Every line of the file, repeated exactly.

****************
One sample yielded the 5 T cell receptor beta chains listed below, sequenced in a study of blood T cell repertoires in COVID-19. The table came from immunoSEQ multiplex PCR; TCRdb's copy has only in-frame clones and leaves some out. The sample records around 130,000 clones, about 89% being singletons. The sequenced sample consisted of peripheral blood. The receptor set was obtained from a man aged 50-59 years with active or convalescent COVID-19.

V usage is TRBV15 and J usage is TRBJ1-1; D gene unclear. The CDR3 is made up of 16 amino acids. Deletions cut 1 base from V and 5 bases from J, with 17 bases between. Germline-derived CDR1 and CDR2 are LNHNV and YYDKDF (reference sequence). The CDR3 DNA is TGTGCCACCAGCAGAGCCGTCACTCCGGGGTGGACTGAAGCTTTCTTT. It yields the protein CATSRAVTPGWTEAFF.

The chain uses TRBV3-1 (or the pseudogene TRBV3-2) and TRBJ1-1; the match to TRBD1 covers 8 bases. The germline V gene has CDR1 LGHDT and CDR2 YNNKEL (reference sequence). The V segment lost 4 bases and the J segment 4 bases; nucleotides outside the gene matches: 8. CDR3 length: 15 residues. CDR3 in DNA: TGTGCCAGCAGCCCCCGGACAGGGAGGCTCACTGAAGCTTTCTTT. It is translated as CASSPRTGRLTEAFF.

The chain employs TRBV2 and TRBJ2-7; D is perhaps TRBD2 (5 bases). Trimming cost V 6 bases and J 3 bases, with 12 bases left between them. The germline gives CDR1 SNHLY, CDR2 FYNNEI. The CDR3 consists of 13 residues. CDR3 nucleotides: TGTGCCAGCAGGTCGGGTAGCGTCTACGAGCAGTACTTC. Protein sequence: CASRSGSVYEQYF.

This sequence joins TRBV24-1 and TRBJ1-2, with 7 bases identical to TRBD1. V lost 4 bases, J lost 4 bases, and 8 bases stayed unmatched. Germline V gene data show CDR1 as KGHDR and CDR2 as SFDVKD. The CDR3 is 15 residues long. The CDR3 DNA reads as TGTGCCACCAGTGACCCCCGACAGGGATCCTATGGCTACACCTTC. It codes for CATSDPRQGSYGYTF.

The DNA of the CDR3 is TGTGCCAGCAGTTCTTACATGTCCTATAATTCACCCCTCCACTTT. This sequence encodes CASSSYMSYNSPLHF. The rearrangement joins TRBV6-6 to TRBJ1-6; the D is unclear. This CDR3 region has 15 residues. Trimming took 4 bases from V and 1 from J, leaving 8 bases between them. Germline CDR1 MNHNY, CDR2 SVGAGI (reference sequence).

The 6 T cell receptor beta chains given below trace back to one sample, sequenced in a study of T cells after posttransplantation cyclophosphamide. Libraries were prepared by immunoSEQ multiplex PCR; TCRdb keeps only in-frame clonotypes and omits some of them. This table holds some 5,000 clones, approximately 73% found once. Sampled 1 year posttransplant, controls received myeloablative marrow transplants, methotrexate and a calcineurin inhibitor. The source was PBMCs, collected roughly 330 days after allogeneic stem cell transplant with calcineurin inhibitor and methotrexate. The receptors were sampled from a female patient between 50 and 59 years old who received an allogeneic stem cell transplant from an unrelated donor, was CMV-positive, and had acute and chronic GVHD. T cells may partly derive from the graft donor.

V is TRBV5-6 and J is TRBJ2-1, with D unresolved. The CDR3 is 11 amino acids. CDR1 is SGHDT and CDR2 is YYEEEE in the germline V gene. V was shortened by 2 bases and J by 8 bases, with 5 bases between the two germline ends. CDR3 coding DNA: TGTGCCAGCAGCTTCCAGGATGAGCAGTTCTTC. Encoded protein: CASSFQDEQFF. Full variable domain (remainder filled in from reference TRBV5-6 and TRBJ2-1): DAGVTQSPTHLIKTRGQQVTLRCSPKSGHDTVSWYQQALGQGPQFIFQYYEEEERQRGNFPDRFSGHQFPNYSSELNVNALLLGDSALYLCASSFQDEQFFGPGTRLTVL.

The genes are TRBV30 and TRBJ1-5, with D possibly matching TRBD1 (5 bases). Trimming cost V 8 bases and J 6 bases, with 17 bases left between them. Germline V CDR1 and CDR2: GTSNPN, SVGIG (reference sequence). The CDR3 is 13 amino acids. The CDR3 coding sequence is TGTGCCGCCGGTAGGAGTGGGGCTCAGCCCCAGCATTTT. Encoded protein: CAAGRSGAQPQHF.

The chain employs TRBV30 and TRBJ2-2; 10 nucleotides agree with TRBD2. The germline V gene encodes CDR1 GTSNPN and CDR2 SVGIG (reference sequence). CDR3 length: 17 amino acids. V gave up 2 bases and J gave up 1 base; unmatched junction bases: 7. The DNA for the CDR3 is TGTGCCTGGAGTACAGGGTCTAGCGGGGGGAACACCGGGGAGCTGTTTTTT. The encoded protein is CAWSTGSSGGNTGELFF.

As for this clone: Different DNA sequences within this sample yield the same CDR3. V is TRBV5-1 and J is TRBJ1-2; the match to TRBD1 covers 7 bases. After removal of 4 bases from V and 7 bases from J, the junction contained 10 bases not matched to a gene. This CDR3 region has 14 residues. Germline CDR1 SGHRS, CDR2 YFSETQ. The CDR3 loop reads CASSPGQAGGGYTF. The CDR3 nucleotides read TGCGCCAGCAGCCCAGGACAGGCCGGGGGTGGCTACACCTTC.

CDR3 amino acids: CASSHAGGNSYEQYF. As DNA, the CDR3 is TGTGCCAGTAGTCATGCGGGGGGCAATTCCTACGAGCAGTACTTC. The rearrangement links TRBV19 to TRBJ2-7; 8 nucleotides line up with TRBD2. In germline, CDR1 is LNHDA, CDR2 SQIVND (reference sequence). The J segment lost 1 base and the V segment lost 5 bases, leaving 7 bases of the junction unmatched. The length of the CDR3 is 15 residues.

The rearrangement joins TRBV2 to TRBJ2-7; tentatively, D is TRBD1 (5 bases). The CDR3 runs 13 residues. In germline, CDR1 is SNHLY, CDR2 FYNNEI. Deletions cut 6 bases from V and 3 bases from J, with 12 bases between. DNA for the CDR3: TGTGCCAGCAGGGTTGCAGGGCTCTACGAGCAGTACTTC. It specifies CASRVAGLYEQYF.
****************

One sample yielded the 5 T cell receptor beta chains listed below, sequenced in a study of blood T cell repertoires in COVID-19. The table came from immunoSEQ multiplex PCR; TCRdb's copy has only in-frame clones and leaves some out. The sample records around 130,000 clones, about 89% being singletons. The sequenced sample consisted of peripheral blood. The receptor set was obtained from a man aged 50-59 years with active or convalescent COVID-19.

V usage is TRBV15 and J usage is TRBJ1-1; D gene unclear. The CDR3 is made up of 16 amino acids. Deletions cut 1 base from V and 5 bases from J, with 17 bases between. Germline-derived CDR1 and CDR2 are LNHNV and YYDKDF (reference sequence). The CDR3 DNA is TGTGCCACCAGCAGAGCCGTCACTCCGGGGTGGACTGAAGCTTTCTTT. It yields the protein CATSRAVTPGWTEAFF.

The chain uses TRBV3-1 (or the pseudogene TRBV3-2) and TRBJ1-1; the match to TRBD1 covers 8 bases. The germline V gene has CDR1 LGHDT and CDR2 YNNKEL (reference sequence). The V segment lost 4 bases and the J segment 4 bases; nucleotides outside the gene matches: 8. CDR3 length: 15 residues. CDR3 in DNA: TGTGCCAGCAGCCCCCGGACAGGGAGGCTCACTGAAGCTTTCTTT. It is translated as CASSPRTGRLTEAFF.

The chain employs TRBV2 and TRBJ2-7; D is perhaps TRBD2 (5 bases). Trimming cost V 6 bases and J 3 bases, with 12 bases left between them. The germline gives CDR1 SNHLY, CDR2 FYNNEI. The CDR3 consists of 13 residues. CDR3 nucleotides: TGTGCCAGCAGGTCGGGTAGCGTCTACGAGCAGTACTTC. Protein sequence: CASRSGSVYEQYF.

This sequence joins TRBV24-1 and TRBJ1-2, with 7 bases identical to TRBD1. V lost 4 bases, J lost 4 bases, and 8 bases stayed unmatched. Germline V gene data show CDR1 as KGHDR and CDR2 as SFDVKD. The CDR3 is 15 residues long. The CDR3 DNA reads as TGTGCCACCAGTGACCCCCGACAGGGATCCTATGGCTACACCTTC. It codes for CATSDPRQGSYGYTF.

The DNA of the CDR3 is TGTGCCAGCAGTTCTTACATGTCCTATAATTCACCCCTCCACTTT. This sequence encodes CASSSYMSYNSPLHF. The rearrangement joins TRBV6-6 to TRBJ1-6; the D is unclear. This CDR3 region has 15 residues. Trimming took 4 bases from V and 1 from J, leaving 8 bases between them. Germline CDR1 MNHNY, CDR2 SVGAGI (reference sequence).

The 6 T cell receptor beta chains given below trace back to one sample, sequenced in a study of T cells after posttransplantation cyclophosphamide. Libraries were prepared by immunoSEQ multiplex PCR; TCRdb keeps only in-frame clonotypes and omits some of them. This table holds some 5,000 clones, approximately 73% found once. Sampled 1 year posttransplant, controls received myeloablative marrow transplants, methotrexate and a calcineurin inhibitor. The source was PBMCs, collected roughly 330 days after allogeneic stem cell transplant with calcineurin inhibitor and methotrexate. The receptors were sampled from a female patient between 50 and 59 years old who received an allogeneic stem cell transplant from an unrelated donor, was CMV-positive, and had acute and chronic GVHD. T cells may partly derive from the graft donor.

V is TRBV5-6 and J is TRBJ2-1, with D unresolved. The CDR3 is 11 amino acids. CDR1 is SGHDT and CDR2 is YYEEEE in the germline V gene. V was shortened by 2 bases and J by 8 bases, with 5 bases between the two germline ends. CDR3 coding DNA: TGTGCCAGCAGCTTCCAGGATGAGCAGTTCTTC. Encoded protein: CASSFQDEQFF. Full variable domain (remainder filled in from reference TRBV5-6 and TRBJ2-1): DAGVTQSPTHLIKTRGQQVTLRCSPKSGHDTVSWYQQALGQGPQFIFQYYEEEERQRGNFPDRFSGHQFPNYSSELNVNALLLGDSALYLCASSFQDEQFFGPGTRLTVL.

The genes are TRBV30 and TRBJ1-5, with D possibly matching TRBD1 (5 bases). Trimming cost V 8 bases and J 6 bases, with 17 bases left between them. Germline V CDR1 and CDR2: GTSNPN, SVGIG (reference sequence). The CDR3 is 13 amino acids. The CDR3 coding sequence is TGTGCCGCCGGTAGGAGTGGGGCTCAGCCCCAGCATTTT. Encoded protein: CAAGRSGAQPQHF.

The chain employs TRBV30 and TRBJ2-2; 10 nucleotides agree with TRBD2. The germline V gene encodes CDR1 GTSNPN and CDR2 SVGIG (reference sequence). CDR3 length: 17 amino acids. V gave up 2 bases and J gave up 1 base; unmatched junction bases: 7. The DNA for the CDR3 is TGTGCCTGGAGTACAGGGTCTAGCGGGGGGAACACCGGGGAGCTGTTTTTT. The encoded protein is CAWSTGSSGGNTGELFF.

As for this clone: Different DNA sequences within this sample yield the same CDR3. V is TRBV5-1 and J is TRBJ1-2; the match to TRBD1 covers 7 bases. After removal of 4 bases from V and 7 bases from J, the junction contained 10 bases not matched to a gene. This CDR3 region has 14 residues. Germline CDR1 SGHRS, CDR2 YFSETQ. The CDR3 loop reads CASSPGQAGGGYTF. The CDR3 nucleotides read TGCGCCAGCAGCCCAGGACAGGCCGGGGGTGGCTACACCTTC.

CDR3 amino acids: CASSHAGGNSYEQYF. As DNA, the CDR3 is TGTGCCAGTAGTCATGCGGGGGGCAATTCCTACGAGCAGTACTTC. The rearrangement links TRBV19 to TRBJ2-7; 8 nucleotides line up with TRBD2. In germline, CDR1 is LNHDA, CDR2 SQIVND (reference sequence). The J segment lost 1 base and the V segment lost 5 bases, leaving 7 bases of the junction unmatched. The length of the CDR3 is 15 residues.

The rearrangement joins TRBV2 to TRBJ2-7; tentatively, D is TRBD1 (5 bases). The CDR3 runs 13 residues. In germline, CDR1 is SNHLY, CDR2 FYNNEI. Deletions cut 6 bases from V and 3 bases from J, with 12 bases between. DNA for the CDR3: TGTGCCAGCAGGGTTGCAGGGCTCTACGAGCAGTACTTC. It specifies CASRVAGLYEQYF.